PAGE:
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The attractive old village of Hognaston stands on a hillside overlooked by Hognaston Wynn, which protects it from the north. It has been in existence for at least one thousand years. Aerial photographs have shown evidence of medieval field structures and where properties long since demolished once stood.

The first settlers were attracted by a plentiful supply of spring water, marked by a series of wells along the road through the village. Some of the wells were called into use again during the drought of 1976.

It used to be a busy place in coaching days when the London to Manchester coaches passed through the village. Much longer ago it may even have been on the Roman road to Little Chester.

In 1675, John Ogilby compiled the first proper road map of England - previous ones had been of little practical use. He called himself ‘Cosmographer to the King, Charles II’. On his map, the only road in Derbyshire is shown going through Hognaston, when it would have been little more than a cart track. Ogilby measured the distance not only in miles but furlongs as well, all this with nothing more to help than a wheel geared to a counting device.


St Bartholomew’s Church dates back to the 12th century, the doorway and the font being early Norman in origin. Two of the bells are in remarkably good condition considering they date back to the turn of the 13th century. The clock and three of the other bells were a gift from John Smith and Sons, the famous Derby clock-makers as a memorial to John Smith who lived in the village. The former Congregational chapel was built in 1892; and the extension for the Sunday school, in 1930.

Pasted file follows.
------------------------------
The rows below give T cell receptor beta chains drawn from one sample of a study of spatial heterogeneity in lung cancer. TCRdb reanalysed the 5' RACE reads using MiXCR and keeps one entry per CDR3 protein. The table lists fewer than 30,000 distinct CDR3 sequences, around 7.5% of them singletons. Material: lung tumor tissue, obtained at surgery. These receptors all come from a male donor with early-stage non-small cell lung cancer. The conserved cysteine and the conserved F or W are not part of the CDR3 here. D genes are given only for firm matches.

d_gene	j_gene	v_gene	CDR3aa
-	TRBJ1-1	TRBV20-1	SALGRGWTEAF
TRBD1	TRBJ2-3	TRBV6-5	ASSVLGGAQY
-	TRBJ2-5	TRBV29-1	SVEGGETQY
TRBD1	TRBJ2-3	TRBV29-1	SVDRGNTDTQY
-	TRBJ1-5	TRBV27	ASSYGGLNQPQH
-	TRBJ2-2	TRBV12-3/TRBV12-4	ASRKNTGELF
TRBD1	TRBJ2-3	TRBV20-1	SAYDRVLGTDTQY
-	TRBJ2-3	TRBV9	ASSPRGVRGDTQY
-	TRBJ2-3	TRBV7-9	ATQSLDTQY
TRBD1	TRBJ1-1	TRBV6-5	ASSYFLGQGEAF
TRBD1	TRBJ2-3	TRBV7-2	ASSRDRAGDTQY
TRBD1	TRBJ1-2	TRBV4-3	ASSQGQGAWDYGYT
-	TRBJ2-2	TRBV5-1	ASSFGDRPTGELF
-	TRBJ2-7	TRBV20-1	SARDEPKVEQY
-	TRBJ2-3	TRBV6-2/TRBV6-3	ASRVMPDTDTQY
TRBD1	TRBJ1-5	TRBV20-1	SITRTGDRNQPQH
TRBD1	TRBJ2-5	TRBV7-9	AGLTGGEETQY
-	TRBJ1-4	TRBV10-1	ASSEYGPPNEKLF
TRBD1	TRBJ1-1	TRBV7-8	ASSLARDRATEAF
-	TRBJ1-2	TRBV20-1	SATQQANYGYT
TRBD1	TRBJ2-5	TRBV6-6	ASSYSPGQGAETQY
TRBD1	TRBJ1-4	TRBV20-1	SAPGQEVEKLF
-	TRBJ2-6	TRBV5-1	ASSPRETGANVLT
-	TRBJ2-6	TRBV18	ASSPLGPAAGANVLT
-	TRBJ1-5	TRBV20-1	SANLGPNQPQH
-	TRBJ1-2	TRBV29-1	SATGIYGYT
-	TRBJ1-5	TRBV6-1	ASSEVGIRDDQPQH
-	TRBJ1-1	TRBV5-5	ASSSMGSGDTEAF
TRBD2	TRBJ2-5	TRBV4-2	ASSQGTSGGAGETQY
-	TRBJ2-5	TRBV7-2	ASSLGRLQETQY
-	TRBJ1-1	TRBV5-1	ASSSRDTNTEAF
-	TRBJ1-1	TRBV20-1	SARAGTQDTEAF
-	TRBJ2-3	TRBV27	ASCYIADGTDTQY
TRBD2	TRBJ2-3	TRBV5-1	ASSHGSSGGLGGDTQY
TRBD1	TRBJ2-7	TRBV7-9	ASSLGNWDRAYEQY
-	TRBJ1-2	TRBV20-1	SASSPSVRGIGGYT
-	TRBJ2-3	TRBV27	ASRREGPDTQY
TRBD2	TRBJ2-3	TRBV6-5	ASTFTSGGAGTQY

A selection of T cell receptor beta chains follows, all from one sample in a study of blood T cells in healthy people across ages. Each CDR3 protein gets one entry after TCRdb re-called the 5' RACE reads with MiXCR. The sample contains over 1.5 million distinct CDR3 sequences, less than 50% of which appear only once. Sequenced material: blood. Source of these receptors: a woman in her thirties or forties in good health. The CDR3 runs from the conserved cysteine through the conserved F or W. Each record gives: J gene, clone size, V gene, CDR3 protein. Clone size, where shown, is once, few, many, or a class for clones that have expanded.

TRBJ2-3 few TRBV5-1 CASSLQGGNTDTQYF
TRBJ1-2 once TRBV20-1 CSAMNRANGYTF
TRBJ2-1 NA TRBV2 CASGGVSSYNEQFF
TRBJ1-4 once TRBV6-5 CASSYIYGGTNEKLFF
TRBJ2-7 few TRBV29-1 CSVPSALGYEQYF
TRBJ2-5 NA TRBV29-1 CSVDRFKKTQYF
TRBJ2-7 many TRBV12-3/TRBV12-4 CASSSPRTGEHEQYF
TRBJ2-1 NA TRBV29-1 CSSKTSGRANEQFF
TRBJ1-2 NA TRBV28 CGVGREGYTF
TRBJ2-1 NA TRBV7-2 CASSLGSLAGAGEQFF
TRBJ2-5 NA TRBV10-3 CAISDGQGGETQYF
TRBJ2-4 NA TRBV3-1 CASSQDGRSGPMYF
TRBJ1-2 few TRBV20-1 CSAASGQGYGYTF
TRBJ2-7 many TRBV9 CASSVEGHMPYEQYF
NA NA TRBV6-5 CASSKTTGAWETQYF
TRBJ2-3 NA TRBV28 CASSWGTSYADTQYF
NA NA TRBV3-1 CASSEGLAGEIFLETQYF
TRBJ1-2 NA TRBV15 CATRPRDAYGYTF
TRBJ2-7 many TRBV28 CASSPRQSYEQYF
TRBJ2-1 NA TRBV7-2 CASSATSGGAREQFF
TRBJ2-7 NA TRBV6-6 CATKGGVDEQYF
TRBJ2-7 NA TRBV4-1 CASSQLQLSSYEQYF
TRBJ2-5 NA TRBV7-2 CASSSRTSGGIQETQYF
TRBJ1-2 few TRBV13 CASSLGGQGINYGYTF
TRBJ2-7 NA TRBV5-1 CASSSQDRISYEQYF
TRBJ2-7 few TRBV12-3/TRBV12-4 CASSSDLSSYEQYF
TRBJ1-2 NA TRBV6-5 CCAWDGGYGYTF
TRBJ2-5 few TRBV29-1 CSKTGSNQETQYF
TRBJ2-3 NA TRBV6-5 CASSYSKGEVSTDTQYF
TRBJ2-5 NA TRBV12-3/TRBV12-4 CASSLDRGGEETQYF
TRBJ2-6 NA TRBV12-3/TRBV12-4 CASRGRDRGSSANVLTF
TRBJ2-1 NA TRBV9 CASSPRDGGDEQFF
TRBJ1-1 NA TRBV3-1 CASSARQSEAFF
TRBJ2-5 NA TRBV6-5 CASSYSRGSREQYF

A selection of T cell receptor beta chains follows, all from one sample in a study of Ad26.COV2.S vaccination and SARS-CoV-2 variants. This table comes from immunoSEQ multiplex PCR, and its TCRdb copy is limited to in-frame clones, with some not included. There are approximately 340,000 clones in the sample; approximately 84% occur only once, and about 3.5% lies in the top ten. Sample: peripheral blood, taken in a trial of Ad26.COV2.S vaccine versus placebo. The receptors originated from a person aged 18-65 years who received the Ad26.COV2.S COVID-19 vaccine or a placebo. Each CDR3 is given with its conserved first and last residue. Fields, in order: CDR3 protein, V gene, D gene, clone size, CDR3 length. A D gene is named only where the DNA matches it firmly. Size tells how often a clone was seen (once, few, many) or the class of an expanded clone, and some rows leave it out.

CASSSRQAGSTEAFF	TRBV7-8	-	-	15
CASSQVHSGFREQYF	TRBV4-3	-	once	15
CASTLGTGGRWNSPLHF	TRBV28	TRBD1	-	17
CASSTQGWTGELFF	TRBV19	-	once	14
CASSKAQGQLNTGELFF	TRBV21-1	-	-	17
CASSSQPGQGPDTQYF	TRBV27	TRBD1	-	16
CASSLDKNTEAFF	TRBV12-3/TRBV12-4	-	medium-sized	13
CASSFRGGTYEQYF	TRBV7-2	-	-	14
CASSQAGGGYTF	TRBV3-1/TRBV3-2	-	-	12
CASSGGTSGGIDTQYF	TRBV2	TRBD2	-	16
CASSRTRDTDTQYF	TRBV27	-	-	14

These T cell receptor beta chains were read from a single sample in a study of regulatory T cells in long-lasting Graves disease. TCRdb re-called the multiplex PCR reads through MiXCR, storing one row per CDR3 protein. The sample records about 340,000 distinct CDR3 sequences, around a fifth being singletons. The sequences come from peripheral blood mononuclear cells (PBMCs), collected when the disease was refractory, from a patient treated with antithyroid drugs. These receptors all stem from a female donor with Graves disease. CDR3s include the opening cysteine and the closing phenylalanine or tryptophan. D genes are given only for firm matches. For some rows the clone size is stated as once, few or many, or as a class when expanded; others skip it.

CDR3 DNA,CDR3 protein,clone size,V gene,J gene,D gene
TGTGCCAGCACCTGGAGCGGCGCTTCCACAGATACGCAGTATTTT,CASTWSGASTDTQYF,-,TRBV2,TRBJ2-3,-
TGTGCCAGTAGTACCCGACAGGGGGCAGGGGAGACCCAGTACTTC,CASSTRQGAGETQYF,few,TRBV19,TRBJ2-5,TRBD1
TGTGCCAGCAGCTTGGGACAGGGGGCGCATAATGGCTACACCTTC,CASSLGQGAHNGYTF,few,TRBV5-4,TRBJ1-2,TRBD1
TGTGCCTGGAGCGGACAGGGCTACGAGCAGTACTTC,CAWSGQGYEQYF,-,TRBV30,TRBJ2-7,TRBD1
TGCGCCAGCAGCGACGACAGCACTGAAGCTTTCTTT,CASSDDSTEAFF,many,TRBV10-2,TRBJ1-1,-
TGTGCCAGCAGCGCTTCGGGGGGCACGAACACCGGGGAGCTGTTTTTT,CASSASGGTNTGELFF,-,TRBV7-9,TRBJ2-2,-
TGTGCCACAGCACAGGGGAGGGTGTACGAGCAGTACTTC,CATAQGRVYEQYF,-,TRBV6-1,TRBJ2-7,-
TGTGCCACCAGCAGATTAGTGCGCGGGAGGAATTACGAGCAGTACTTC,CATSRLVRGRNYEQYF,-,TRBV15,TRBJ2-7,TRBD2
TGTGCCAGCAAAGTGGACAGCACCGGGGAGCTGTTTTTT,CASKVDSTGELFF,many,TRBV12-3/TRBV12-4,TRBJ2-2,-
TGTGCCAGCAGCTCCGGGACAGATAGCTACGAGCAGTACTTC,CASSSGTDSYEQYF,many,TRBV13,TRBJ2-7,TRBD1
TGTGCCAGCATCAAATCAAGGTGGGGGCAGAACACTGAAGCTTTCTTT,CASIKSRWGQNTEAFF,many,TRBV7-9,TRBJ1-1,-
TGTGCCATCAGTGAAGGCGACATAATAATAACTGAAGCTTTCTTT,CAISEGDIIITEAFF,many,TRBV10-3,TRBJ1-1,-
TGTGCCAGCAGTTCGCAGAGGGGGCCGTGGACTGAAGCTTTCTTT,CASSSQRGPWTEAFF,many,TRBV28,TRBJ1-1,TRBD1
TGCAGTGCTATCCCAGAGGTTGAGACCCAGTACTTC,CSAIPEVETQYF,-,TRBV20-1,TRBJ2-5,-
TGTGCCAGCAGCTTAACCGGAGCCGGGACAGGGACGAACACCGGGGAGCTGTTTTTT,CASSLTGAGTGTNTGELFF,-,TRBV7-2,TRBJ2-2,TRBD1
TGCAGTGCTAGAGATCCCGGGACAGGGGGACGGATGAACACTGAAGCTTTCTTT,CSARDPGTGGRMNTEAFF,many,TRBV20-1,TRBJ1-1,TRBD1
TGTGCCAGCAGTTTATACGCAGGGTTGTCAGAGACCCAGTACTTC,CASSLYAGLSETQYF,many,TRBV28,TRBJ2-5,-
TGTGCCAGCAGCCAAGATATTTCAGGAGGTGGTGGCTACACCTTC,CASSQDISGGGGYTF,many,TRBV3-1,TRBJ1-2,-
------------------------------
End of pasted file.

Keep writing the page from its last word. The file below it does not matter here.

At the beginning of the 1900s Hognaston was a village of bakers with three small bakeries serving the needs of the local communities.  It was also well known for transport, the Webster family being involved in the haulage business as far back as 1666, when trains of packhorses were used. The coach operation that succeeded horse drawn transport was finally sold in the early 1990s. Nowadays every worker travels some distance to work and the village has been restored to its former rural peace and calm by the building of a by-pass with the construction of Carsington Reservoir.

Officially opened by HM the Queen in 1992, Carsington Water instantly became one of Derbyshire’s most important tourist attractions. The original estimate of 300,000 visitors per year soon had to be revised to over one million.

Built to meet the growing demand for water in Derbyshire, Nottinghamshire and Leicestershire, the reservoir provides a circular route for walkers. There is a slightly different route for cyclists. Only a short distance from the Visitor Centre is the Wildlife Centre where you can watch Carsington’s birdlife in warmth and comfort.

At the Visitor Centre are a number of shops, a restaurant, food kiosk and a fascinating exhibition. If you want something a little more adventurous, windsurfing boards are available, or even a two day power boat course can be booked. For the angler there is the choice of fishing for brown trout from land or by boat.

According to some of the old village records, Hognaston was not always as smart as it is today. One court order read, ‘Every person who has a Dunghill or Dunghills in Town Street to remove it out of town’. While another order required a villager to remove his ‘Necessary House’, to stop the fouling of a neighbour’s water.